What is collagen and how does it affect ageing?
Most people have heard of collagen and know that it’s something to do with skin. Did you know that collagen actually makes up around 80% of your dry skin weight? Collagen is abundant all over our body, in our joints and ligaments as well as our skin.
As we age our collagen starts to deplete, from our mid twenties we start to lose around 1% per year, in the 5 years following the onset of the menopause you can expect to lose around 30% of collagen and this loss will continue at around 2.1% a year. This is often the time when people feel they have ‘aged overnight’.
Why is this important and what does it mean for our skin?
Collagen is what gives our skin structure and bounce, As we age, changes occur within the structure of the dermis and epidermis and the density of the collagen decreases, in turn the thickness of the dermis also decreases. Collagen fibres begin to fragment, become shorter, irregular and less organised, as a result the collagen fibres lose their ability to retain moisture and the skin loses elasticity and becomes more wrinkled. Prevention is better than cure, the earlier you start to protect and boost your collagen, the better, although its never too late and results can be seen from using evidence based products in as little as 8 weeks!
So what can we do to boost our collagen production?
Luckily there are lots of things with a good clinical evidence base that have been shown in the research to have a positive effect on collagen production and the skin. Below are 3 things that are easily incorporated into your daily routine to boost collagen and keep skin healthy and supple.
- Cosmeceutical skincare, specifically Vitamin C and Retinol.
- Collagen supplements
Vitamin C is essential for collagen production, your body cannot make collagen without it, it is required for the cross linking of collagen fibres into their strong rope like triple helix structure. Using a Vitamin C serum has been proven to increase type 1 and type 3 collagen which are the most abundant types within the skin. This can improve the appearance of lines and wrinkles.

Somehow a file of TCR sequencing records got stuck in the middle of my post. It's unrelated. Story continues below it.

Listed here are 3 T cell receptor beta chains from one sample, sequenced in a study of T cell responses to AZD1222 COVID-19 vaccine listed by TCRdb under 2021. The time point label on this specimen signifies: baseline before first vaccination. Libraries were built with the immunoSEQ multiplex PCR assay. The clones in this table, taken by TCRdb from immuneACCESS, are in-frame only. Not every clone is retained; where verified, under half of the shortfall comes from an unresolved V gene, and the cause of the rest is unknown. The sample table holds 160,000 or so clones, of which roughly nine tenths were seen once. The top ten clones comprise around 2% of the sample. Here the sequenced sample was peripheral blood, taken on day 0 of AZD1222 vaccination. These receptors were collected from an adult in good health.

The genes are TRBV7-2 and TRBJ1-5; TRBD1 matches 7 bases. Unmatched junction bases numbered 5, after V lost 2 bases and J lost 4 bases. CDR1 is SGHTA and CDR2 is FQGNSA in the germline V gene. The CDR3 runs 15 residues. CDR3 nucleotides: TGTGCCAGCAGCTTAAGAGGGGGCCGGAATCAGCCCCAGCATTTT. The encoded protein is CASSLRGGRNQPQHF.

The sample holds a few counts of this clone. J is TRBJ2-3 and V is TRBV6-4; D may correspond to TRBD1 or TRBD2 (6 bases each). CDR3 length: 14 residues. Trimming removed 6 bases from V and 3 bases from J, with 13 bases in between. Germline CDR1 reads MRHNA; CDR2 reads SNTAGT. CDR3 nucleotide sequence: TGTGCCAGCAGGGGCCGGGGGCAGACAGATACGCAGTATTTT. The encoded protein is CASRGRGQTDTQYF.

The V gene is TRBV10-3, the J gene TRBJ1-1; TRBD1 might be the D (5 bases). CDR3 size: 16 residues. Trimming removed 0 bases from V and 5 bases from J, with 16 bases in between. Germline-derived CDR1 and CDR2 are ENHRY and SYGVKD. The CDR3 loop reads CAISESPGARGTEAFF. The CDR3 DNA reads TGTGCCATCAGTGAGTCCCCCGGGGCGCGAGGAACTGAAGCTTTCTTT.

Retinol is a derivative of Vitamin A and part of the retinoid family. It is the action of retinoic acid on DNA that accounts for its biological effects on the skin such as the control of epithelial cell proliferation and differentiation, immune modulation, stimulation of the creation of new blood vessels, and production of collagen. In addition, retinol is an antioxidant, which protects DNA, cell membranes and proteins from UV-induced free radical damage. There are more than 700 published studies showing how retinoids are helpful in treating ageing skin by increasing firmness, reducing lines and wrinkles and improving skin tone and texture.
Collagen supplements. There are multiple studies that show great effects on the skin following a daily dose of oral collagen. Studies show a significant increase in skin hydration, skin elasticity and a reduction of wrinkles when comparing those who took a daily collagen supplement to a placebo group. Marine collagen has been found to have superior bioavailability in the body (absorption) so always choose a high quality marine collagen supplement with around 5000-10,000mg of collagen peptides.
Wear SPF! It’s known that UV radiation causes collagen to break down at an increased rate. A broad spectrum SPF should be worn every single day, even in winter! Think of SPF as a body guard for your skin, protecting your skin against damage from UV light.
Is there anything else that helps?
In clinic treatments such as Endymed and Profhilo have been specifically developed to produce new collagen in the skin and again, are backed by research studies and proven to stimulate new growth of collagen and elastin, resulting in plumper, younger looking skin.
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